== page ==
In this essay I offer a detailed reply to three critics (whose commentaries are included in this issue of Philosophia ) of my Forgiveness: a Philosophical Exploration (Cambridge: Cambridge University Press, 2007). The topics explored include the nature and limits of forgiveness; its unconditional or conditional character; the problem of distinguishing between central and marginal cases; the analysis of political apology; and questions of philosophical methodology.
Nearly everyone has wronged another. Who among us has not longed to be forgiven? Nearly everyone has suffered the bitter injustice of wrongdoing. Who has not struggled to forgive? Charles Griswold has written the first comprehensive philosophical book on forgiveness in both its interpersonal and political contexts, as well as its relation to reconciliation. Having examined the place of forgiveness in ancient philosophy and in modern thought, he discusses what forgiveness is, what conditions the parties to it must meet, its (...) relation to revenge and hatred, when it is permissible and whether it is obligatory, and why it is a virtue. (shrink)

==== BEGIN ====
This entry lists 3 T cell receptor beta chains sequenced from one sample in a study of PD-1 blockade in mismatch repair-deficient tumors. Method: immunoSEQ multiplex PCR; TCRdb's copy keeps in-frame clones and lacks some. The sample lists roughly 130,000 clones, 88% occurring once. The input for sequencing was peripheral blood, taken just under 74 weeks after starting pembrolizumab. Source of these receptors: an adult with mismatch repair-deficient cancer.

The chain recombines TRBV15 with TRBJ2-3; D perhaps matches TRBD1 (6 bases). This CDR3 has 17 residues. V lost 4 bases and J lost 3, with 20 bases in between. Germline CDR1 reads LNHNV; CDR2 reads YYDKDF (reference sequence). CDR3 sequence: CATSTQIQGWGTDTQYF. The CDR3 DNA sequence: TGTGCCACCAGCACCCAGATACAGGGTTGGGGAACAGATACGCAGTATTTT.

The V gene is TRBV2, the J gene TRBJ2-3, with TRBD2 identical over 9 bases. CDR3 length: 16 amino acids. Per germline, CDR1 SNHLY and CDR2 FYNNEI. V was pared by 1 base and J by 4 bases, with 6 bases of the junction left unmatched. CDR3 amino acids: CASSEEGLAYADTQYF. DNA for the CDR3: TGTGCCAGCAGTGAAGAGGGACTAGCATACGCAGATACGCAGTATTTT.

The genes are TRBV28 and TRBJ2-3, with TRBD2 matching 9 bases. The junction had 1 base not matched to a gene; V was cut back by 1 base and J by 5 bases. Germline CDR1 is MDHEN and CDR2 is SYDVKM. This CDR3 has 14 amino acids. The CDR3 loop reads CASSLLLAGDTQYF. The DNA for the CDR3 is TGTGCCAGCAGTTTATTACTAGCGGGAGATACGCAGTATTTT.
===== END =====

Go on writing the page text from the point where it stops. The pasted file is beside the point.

Abstract Despite the near universal desire for happiness, relatively little philosophy has been done to determine what ?happiness? means. In this paper I examine happiness (in the long?term sense), and argue that it is best understood in terms of tranquillity. This is not merely ?contentment.? Rather, happiness requires reflection?the kind of reflection characteristic of philosophy. Happiness is the product of correctly assessing its conditions, and like any assessment, one can be mistaken, and thus mistaken about (...) whether one is happy. That is, one needs a correct understanding of happiness in order to be happy. (shrink)